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When Kit Parks of the Active Travel Adventures podcast took the Cyclades and Saronic Islands cycling and sailing tour, she’d never been to Greece, but was bowled over by the beauty of the islands, the sea around them and, as she mentions numerous times in her podcast about her trip, the food.

In the podcast, she offers lots of observations and advice, most of which involve trust and flexibility.

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Trust the locals

Kit starts her story even before she starts the tour, with a pre-tour lunch in the port at a local restaurant. Initially, Kit thought their waiter was being rude, because he rejected what she and her sister, who joined her on the trip, wanted to order. Instead, he declared, he would give them a much better menu. Worried they might get overcharged, the two women decided to go with the flow and see what happened.

It turned out that the waiter brought them a wonderful meal – “exquisite” is the word Kit uses – that was distinctly cheaper than what they had wanted to order. Her advice: “Trust the locals.”

Foto: CC/ | Active Travel Adventure

Trust the crew

“Trust the locals” extends to the crew on the ship as well. On Kit’s Cyclades and Saronic Islands tour, the ship’s crew included two tour leaders, both conveniently named Dionysus. As Kit tells it, these two were extremely helpful. They told stories, for example, relating ancient Greek mythology to the places the group passed through. When it became clear early on that the group included lots of what Kit calls “water babies,” the tour leaders would make sure to add a stop in a cove where they could “take a quick dip in the crisp water.”

Foto: CC/ | Active Travel Adventure

Be flexible

Kit talks about the crew’s flexibility as well as the passengers. When the ship’s cook had to leave the ship due to a family emergency, it was no problem: Stefanos, the ship’s engineer, stepped into her place, cooking the dinners for the rest of the trip. In Kit’s experience on several Boat Bike Tours, the crew is very flexible, with everyone able to do more than one job and pitching in as necessary.
That flexibility is needed from the passengers sometimes too. On Kit’s Greek island tour, the weather wasn’t great at the beginning of the tour – it was windy, making the open water portions of the route quite rough. No problem: the captain decided to do the entire route backwards, meaning that the ship could stay in calmer waters until after the high winds passed. One day they even visited an island that wasn’t on the itinerary to avoid biking in a high-wind area.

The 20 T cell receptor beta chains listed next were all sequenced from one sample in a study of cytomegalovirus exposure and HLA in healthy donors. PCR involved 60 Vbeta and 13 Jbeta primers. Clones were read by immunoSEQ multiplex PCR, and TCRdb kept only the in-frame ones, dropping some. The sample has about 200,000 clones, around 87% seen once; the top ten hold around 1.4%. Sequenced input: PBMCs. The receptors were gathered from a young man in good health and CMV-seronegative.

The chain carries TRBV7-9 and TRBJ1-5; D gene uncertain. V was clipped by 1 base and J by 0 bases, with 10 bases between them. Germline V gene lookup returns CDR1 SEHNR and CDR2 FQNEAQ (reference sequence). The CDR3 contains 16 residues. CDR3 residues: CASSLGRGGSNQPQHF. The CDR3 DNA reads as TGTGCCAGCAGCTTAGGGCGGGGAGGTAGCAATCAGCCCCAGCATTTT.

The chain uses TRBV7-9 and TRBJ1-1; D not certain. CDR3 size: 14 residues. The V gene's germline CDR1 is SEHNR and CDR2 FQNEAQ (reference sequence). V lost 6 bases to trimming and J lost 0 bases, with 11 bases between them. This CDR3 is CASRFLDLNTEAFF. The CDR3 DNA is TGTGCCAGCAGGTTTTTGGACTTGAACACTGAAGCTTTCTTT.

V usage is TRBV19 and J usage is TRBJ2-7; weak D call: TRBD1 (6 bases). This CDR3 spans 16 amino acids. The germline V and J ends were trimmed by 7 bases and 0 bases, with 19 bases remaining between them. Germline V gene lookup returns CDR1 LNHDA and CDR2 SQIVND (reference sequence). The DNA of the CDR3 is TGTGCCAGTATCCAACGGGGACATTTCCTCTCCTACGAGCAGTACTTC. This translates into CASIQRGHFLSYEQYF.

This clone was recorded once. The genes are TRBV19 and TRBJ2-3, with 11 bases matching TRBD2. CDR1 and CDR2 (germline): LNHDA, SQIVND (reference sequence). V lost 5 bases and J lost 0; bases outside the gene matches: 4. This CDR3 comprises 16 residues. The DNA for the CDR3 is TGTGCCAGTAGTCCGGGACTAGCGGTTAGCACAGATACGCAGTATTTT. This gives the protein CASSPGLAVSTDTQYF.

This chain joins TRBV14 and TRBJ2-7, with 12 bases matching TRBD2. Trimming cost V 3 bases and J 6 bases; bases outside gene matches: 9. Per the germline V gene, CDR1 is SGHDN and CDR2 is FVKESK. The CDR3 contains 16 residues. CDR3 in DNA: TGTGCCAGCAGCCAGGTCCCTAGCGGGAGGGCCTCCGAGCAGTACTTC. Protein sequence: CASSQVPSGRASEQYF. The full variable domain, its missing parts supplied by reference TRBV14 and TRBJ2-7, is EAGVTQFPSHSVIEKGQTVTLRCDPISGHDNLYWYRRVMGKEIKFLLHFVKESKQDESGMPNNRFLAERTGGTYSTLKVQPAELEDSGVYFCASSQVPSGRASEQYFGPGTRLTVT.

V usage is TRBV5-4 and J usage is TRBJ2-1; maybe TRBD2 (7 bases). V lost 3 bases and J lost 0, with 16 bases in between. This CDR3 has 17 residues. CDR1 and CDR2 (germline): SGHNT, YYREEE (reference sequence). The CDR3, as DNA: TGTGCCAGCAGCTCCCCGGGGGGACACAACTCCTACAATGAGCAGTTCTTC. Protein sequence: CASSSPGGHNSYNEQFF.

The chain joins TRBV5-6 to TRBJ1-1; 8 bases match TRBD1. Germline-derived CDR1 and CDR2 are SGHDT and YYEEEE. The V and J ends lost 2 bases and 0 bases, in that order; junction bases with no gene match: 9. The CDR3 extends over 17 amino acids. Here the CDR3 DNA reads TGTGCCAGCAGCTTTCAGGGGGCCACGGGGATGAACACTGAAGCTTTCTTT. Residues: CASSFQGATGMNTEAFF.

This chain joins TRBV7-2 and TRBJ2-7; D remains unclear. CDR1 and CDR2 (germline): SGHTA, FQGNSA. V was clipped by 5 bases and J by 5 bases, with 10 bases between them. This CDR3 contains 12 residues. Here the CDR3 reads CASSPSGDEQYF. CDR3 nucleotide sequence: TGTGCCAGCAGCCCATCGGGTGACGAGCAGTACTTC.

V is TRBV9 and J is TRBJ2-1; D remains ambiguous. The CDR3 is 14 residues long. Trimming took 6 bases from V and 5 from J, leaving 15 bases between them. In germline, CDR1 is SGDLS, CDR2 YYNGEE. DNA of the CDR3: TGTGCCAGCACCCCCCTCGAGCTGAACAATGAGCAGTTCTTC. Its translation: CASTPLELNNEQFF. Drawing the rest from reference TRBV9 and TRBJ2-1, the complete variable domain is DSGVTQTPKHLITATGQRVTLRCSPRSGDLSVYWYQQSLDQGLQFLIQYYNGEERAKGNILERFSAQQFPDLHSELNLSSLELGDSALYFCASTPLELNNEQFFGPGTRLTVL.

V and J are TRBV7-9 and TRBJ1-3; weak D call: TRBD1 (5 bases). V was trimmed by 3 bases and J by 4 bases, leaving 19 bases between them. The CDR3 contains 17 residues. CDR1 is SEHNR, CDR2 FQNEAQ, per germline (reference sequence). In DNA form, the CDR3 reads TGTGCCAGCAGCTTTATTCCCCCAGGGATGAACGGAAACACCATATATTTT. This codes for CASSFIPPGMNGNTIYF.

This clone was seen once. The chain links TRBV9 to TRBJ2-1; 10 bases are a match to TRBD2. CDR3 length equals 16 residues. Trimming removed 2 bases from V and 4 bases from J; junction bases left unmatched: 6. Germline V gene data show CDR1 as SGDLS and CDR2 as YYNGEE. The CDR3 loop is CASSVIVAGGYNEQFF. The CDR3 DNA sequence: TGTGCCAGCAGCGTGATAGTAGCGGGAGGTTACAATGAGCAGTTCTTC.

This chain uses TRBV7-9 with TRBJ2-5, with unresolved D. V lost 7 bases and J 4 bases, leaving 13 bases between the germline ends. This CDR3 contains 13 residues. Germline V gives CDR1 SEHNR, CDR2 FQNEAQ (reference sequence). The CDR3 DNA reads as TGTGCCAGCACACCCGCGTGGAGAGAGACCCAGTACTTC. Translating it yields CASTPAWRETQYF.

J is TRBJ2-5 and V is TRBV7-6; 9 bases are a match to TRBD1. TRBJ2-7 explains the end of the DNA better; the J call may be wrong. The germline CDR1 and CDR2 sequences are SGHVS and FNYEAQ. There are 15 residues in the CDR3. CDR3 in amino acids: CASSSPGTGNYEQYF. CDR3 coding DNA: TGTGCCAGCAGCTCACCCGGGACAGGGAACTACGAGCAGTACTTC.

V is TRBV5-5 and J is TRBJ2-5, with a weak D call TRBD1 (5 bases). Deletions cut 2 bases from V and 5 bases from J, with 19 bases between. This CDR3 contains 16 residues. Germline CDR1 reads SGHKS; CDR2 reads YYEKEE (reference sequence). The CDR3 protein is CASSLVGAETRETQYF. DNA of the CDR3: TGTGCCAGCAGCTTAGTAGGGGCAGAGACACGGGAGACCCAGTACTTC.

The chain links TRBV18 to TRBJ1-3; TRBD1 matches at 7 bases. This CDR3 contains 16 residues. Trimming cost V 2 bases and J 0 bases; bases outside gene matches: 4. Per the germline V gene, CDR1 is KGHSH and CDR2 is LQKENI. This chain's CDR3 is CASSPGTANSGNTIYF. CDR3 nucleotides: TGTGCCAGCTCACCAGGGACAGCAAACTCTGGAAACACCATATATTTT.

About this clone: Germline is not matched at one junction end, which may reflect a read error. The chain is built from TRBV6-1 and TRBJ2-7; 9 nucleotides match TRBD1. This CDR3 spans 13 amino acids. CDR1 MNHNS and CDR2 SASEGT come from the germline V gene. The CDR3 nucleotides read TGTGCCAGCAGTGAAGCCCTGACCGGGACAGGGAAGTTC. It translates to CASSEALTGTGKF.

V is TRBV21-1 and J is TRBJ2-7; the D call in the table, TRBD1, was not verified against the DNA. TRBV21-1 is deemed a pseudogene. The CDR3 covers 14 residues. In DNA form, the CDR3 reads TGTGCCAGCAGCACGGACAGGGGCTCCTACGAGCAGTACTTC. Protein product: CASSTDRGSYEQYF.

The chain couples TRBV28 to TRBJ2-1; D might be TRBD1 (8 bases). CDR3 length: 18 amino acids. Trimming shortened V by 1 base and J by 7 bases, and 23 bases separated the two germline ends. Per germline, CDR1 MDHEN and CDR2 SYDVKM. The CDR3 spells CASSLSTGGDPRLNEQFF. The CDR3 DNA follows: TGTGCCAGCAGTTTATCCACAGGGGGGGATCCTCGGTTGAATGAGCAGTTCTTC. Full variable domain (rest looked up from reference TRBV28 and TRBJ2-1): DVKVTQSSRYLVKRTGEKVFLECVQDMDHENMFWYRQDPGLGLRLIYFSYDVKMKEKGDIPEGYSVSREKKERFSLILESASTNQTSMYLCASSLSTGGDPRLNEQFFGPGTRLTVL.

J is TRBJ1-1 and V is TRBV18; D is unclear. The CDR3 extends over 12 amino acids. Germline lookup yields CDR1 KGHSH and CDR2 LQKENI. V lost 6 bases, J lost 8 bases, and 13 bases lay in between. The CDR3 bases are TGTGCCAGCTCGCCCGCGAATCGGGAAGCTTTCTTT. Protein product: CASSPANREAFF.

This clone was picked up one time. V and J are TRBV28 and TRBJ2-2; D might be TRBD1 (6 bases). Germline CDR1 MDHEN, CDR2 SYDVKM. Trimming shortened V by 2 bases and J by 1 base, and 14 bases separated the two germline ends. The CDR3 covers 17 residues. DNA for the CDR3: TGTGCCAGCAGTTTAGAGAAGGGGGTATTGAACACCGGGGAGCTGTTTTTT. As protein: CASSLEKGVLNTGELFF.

Kit’s advice: “Leave it to them.” The captain and crew know what they’re doing and they want to make it the best trip possible. Trust them and stay flexible with your expectations.
The guests on her trip had no problem being flexible. “People who choose to go on these kinds of tours are self-selected to be cool,” says Kit in her podcast. “They’re really chill. I’ve never seen a princess or anybody who bitches about any mishaps.”
The guests, by the way, were very international, and all but one spoke English – though he traveled with a friend who could translate for him. They became a close and friendly group very quickly, sharing this adventure together.

Foto: CC/ | Active Travel Adventure

Choose an ebike

Kit rode an ebike on this trip, while her sister rode a manual. Each day, the distance was about 15 to 22 miles (25-35 kilometers) and on every island the group would bicycle uphill to a high viewpoint. That means it wasn’t as easy as Boat Bike Tours’ trips in flat-as-a-pancake Netherlands, and while five of the guests started on manual bikes, only two stuck with the manual bike every day of the trip. The other three switched to ebikes when one was available.
In Kit’s view, the ebike was the best choice on this tour, mostly because with an ebike you can enjoy the scenery more, rather than focusing on making it up that next hill. While she kept it in “eco” mode (the lowest setting on an ebike) most of the time, she did have to shift it up to “tour” mode sometimes, and on one big hill she turned it all the way up to “turbo” mode.
That doesn’t mean that ebikes are easy, though. They still require work, and while you get some help from them, they’re also heavier.

Foto: CC/ | Active Travel Adventure

Train ahead of time

Training is key, according to Kit. After all, you’ll be spending about four hours on a bike every day, and it’s not flat terrain on this trip. Not only should you do some cardio and train your leg muscles. In Kit’s words, you also need to “get your bottom used to sitting on a bike seat that long.”

Foto: CC/ | Active Travel Adventure

Listen to the podcast

In her podcast, Kit tells a lot more about her impressions of the Greek islands she visited – she uses the word “beautiful” a lot! – and her admiration for how well-run and well-thought-out Boat Bike Tours are. She gives lots of good advice as well. Give it a listen, and if it makes you want to take the Cyclades and Saronic Islands tour – or any of our Boat Bike Tours – get in touch!

Are you dreaming of your own journey to the Greek Islands?

Would you like to discover the Cyclades and Saronic Islands by bike and boat? Do you have questions about this or another trip from our program? Our travel experts are here for you. You can reach us at 1-203-814-1249 in the US or +31-20-72-35-400 in the Netherlands. Or send an email to [email protected]. We are happily looking forward to hearing from you!

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